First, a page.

On 2 June 1964, the Palestinian National Congress (PNC)—a meeting of Palestinian delegates called together by Ahmad al-Shuqairi in his capacity as Palestine’s representative in the Council of the Arab League—announced the formation of the Palestine Liberation Organization (PLO), at the same time approving the Palestine National Charter. The new organization was widely seen as a handmaiden of the Arab regimes, and few would have predicted that in the decades that followed it would become a vibrant and representative Palestinian political organization. In uniting an astoundingly wide range of Palestinians—including leaders and cadres of guerrilla organizations, intellectuals, workers, refugees, businessmen in the diaspora, and Palestinians in the occupied territories—the PLO for some time managed to serve as an umbrella organization that could legitimately lay claim to being the sole legitimate representative of the Palestinian people. Always subject to immense external pressure and riven by internal tensions, the mere survival of the PLO was often in question; ironically, the creation of the Palestinian Authority in 1994 seems to have done the most to marginalize the PLO.
When the PLO was created, it was criticized for its unrepresentative character. The Arab defeat suffered in the June 1967 war signified to many the failure of the Arab regular armies and the failure of the PLO itself. Guerrilla action became widespread, and new Palestinian organizations were formed. Shuqairi was forced to resign as president of the PLO, setting the stage for the transfer of its leadership into the hands of the guerrilla organizations: Fatah (the most powerful of the armed groups), Saiqa, the Popular Front for the Liberation of Palestine, and the Palestinian Popular Struggle Front. This was officially achieved at the fourth session of the PNC, held in Cairo in July 1968, where a new Palestine National Charter was approved, devoted to Palestinian nationalist (rather than pan-Arab) ideas. It affirmed that the PLO was the “representative framework” for the Palestinian armed revolutionary forces and was “responsible for the Palestinian Arab people’s movement in its struggle to recover its homeland, liberate it, return to it, and exercise the right of self-determination in it.”
In October 1968, Fatah raised the slogan of a single democratic state in Palestine that would guarantee the equal rights of all its citizens, “regardless of religion or language.” The fifth PNC session, held in Cairo in early February 1969, adopted this program, and it elected Yasir Arafat as chairman of the PLO Executive Committee, a position he held until his death in 2004.
Between the summer of 197O and the summer of 1971, the PLO faced its first major crisis. Its presence in Jordan as a state within a state led to military and political confrontations with the government, and in September 1970 the Jordanian authorities succeeded in ending the “dual authority” and eliminating the Palestinian armed presence. Guerrilla organizations were forced to move their headquarters to Lebanon and expand their presence in the country, drawing legitimacy from the Cairo Agreement that had been reached between the Lebanese army and Arafat in Cairo in November 1969.
After the outbreak of the 1973 war, which among other things gave rise to the illusion that a political settlement could completely reverse the disastrous results of the June 1967 war, the PLO factions unanimously rejected the return of the West Bank to Jordanian sovereignty. This position reflected the view held by many in the occupied territories, expressed through the Palestinian National Front formed in August 1973, that it wanted the PLO to bear responsibility for lands from which Israel might withdraw. After heated debate, the twelfth session of the PNC, held in Cairo in June 1974, approved the PLO’s Ten-Point Program, which provided for the establishment of an “independent combatant national authority for the people over every part of Palestinian territory that is liberated.” It seemed clear that the PLO was moving toward adopting the program of a Palestinian state in the West Bank (including East Jerusalem) and the Gaza Strip, alongside Israel. Indeed, this was the program that was approved three years later at the thirteenth PNC session, held in Cairo in March 1977.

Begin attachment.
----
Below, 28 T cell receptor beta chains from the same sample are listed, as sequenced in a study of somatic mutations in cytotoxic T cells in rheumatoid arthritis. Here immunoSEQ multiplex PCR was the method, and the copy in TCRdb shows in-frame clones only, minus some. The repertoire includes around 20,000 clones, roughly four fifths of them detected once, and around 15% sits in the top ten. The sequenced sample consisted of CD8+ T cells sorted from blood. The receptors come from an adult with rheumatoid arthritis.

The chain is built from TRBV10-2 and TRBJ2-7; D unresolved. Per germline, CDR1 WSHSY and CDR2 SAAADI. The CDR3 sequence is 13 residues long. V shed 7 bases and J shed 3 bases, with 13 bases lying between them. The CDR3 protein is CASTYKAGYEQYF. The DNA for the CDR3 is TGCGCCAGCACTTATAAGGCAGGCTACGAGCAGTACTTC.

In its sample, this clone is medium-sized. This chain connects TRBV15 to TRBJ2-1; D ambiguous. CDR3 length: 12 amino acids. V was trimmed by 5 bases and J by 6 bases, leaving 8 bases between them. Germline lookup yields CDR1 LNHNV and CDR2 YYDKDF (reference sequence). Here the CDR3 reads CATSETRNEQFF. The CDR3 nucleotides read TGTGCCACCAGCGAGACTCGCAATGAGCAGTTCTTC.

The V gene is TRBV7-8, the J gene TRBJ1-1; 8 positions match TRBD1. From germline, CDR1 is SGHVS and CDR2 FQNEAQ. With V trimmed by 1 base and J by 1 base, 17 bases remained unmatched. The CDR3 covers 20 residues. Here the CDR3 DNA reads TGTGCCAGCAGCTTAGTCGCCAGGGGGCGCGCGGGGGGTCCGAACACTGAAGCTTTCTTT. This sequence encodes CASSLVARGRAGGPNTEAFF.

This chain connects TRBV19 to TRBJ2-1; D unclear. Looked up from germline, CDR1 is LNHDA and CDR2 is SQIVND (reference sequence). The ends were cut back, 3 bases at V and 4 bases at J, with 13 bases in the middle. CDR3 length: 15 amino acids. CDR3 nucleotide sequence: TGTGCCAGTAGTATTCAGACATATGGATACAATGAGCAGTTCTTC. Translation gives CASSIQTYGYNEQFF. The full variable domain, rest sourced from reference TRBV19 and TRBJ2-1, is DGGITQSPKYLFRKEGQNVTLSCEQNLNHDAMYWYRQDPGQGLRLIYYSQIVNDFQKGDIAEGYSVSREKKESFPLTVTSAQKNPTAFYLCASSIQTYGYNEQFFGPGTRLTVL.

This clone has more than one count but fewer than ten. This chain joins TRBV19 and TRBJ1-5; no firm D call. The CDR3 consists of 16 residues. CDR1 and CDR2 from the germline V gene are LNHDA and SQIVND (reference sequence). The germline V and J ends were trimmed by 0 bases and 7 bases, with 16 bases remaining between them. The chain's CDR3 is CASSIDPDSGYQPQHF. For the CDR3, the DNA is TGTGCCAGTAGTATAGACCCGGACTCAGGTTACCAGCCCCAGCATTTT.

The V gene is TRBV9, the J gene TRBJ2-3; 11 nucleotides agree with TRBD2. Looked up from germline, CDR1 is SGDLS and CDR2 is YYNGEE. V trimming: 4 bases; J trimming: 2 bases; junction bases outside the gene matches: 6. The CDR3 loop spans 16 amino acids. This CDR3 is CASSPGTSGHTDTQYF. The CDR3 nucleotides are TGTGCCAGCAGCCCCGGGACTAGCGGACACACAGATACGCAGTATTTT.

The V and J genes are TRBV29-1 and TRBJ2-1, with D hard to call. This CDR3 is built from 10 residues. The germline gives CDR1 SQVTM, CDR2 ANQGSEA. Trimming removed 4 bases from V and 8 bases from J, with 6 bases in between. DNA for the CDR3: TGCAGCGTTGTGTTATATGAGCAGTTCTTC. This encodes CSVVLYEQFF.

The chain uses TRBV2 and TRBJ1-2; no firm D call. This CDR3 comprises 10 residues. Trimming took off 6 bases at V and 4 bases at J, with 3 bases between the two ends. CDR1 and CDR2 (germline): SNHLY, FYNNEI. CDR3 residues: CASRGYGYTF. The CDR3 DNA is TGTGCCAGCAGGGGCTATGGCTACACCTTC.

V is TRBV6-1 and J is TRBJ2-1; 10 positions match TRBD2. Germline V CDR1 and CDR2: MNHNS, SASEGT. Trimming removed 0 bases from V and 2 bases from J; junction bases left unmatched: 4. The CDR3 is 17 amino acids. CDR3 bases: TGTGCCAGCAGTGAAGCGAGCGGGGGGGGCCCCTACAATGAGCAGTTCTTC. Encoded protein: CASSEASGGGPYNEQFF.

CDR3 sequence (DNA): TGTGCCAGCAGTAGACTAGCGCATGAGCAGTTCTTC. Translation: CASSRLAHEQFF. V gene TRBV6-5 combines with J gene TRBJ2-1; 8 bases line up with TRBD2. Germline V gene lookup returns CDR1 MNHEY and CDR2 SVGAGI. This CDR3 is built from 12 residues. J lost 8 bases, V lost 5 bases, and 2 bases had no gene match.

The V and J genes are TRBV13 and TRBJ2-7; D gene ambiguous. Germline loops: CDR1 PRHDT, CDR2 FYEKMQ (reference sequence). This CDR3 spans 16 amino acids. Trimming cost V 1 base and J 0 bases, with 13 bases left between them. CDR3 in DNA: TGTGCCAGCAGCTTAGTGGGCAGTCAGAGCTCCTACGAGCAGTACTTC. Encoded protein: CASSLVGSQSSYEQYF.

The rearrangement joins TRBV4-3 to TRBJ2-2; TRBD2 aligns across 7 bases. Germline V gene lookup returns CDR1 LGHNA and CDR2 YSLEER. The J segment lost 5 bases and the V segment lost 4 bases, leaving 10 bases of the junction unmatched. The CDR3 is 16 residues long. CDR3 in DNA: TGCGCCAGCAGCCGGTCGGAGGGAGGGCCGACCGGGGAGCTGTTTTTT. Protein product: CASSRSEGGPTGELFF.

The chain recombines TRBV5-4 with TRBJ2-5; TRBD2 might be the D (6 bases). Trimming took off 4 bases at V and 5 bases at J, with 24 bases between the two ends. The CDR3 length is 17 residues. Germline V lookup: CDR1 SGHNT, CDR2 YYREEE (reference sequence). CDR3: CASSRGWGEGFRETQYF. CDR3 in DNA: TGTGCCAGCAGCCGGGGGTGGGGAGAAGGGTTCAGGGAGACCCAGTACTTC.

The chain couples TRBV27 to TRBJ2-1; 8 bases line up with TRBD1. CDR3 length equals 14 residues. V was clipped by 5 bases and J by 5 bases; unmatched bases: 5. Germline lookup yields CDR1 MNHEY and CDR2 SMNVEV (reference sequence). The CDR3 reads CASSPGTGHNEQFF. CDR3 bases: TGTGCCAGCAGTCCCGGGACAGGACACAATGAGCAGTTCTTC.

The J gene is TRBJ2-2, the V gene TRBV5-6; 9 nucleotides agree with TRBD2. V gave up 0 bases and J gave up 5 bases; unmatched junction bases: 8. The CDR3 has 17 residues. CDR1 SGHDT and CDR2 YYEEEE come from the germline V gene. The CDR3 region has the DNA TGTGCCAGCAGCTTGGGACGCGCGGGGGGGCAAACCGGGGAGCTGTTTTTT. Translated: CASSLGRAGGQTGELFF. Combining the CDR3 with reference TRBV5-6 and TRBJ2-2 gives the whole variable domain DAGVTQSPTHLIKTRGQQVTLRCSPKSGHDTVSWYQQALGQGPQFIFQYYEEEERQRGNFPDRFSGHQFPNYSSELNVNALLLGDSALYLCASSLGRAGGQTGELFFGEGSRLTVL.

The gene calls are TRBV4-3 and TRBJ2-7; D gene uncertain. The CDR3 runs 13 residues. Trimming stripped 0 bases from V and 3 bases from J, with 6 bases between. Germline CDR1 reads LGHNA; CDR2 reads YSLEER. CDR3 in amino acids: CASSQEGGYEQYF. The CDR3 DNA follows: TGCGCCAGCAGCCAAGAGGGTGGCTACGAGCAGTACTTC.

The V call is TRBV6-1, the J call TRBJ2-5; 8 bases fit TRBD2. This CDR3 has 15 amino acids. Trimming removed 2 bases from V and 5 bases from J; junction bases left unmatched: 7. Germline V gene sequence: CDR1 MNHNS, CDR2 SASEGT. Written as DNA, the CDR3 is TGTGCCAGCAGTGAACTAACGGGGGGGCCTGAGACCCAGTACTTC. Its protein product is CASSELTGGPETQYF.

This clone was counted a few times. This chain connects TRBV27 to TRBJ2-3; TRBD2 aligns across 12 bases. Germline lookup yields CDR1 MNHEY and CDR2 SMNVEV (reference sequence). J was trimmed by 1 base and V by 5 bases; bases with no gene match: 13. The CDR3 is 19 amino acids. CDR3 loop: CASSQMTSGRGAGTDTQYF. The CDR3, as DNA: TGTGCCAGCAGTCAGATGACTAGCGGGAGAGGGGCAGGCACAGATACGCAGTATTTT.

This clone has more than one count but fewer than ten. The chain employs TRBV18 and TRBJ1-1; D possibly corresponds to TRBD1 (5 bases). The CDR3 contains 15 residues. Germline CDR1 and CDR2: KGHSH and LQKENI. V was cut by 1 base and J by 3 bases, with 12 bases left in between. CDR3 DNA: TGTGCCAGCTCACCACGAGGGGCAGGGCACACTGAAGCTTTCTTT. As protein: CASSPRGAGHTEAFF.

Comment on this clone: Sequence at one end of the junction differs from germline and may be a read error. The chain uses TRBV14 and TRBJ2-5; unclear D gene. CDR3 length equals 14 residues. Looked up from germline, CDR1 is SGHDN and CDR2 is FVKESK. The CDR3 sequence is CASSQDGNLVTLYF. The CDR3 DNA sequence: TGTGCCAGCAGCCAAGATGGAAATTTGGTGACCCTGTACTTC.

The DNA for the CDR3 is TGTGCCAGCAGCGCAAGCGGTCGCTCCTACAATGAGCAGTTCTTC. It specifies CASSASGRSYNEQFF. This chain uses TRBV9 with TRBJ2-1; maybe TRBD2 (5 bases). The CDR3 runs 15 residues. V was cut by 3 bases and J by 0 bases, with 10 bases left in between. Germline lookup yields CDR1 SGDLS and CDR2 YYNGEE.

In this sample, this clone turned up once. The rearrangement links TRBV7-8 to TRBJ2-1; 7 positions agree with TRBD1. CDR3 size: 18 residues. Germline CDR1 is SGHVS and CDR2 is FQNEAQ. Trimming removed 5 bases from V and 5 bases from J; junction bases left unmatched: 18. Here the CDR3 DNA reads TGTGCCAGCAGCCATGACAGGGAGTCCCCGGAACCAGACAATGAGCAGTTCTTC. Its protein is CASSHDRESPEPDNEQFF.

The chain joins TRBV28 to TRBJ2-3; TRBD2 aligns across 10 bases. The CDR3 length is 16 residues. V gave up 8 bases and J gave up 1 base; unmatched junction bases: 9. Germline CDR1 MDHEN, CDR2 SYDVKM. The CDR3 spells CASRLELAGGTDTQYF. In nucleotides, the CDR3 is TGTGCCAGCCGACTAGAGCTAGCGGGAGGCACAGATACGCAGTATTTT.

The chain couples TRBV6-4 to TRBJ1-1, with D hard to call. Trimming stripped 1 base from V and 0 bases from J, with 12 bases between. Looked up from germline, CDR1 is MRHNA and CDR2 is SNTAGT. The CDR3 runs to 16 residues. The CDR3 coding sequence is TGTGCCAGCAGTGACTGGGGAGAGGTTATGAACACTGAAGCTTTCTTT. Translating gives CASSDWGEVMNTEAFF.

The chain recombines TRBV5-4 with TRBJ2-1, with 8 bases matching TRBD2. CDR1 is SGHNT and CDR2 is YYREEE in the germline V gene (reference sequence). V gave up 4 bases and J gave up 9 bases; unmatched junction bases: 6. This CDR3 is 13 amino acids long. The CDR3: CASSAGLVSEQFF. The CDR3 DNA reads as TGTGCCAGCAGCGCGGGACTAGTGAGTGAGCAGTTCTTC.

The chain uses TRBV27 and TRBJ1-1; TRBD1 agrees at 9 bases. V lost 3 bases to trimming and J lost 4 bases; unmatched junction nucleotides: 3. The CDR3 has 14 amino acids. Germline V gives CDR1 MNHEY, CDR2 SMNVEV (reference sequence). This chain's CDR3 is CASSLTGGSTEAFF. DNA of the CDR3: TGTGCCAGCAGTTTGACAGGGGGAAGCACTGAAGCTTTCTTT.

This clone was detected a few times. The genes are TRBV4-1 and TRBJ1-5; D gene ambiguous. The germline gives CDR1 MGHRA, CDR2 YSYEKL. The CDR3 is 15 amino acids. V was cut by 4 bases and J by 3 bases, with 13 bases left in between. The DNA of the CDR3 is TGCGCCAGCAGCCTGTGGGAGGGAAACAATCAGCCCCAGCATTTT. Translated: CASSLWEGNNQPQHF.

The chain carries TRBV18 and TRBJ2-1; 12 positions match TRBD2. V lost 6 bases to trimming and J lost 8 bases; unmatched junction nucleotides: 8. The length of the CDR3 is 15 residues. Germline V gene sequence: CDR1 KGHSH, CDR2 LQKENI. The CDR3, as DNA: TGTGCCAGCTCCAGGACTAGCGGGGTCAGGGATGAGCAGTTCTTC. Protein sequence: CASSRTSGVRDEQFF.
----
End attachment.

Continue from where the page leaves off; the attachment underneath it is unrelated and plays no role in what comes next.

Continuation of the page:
With this shift in positions, the PLO achieved a number of important political gains in the international and Arab arenas. In November 1974, the United Nations General Assembly recognized the right of the Palestinian people to self-determination, national independence, and sovereignty in Palestine (Resolution 3236); recognized the PLO as the representative of the Palestinian people and granted it observer status at the UN (Resolution 3237); and was the forum for a dramatic appearance from Arafat. The seventh Arab Summit, Rabat, held in October 1974, stressed the right of the Palestinian people to return to their homeland and exercise self-determination, “by establishing an independent national authority, led by the Palestine Liberation Organization in its role as the sole legitimate representative of the Palestinian people.”
By the late 1970s, factors had also combined to transform the structure of the PLO. On a political level, Egypt had broken with the other Arab states and arrived at a separate political settlement with Israel, culminating in the September 1978 signing of the Camp David Accords, putting the PLO on the political defensive. Meanwhile, the outbreak of the Lebanese Civil War in April 1975, the PLO factions’ involvement in the conflict, and (after 1978) Israel’s establishment of a buffer zone in Southern Lebanon had put the PLO on the defensive militarily. Yet the structural shift would not have been possible without the influx of significant financial resources, especially after the Arab Summit, Baghdad, held in November 1978 which pledged an estimated $300 million dollars in annual aid to the PLO to cope with these political and military obstacles and to support residents of the occupied Palestinian territories. The PLO began to transition, on the military level, from a guerrilla organization into an organization with a regular army, fighting what was essentially a war of static positions, relying on heavy weapons such as artillery and rockets. On a social level, the PLO turned into a bureaucratic “governmental” apparatus, with those in charge of it enjoying a number of privileges (material and otherwise) and an institution for employment and social welfare putting to work tens of thousands of unemployed Palestinians—each drawing a monthly salary—and supporting thousands of families in different social arenas.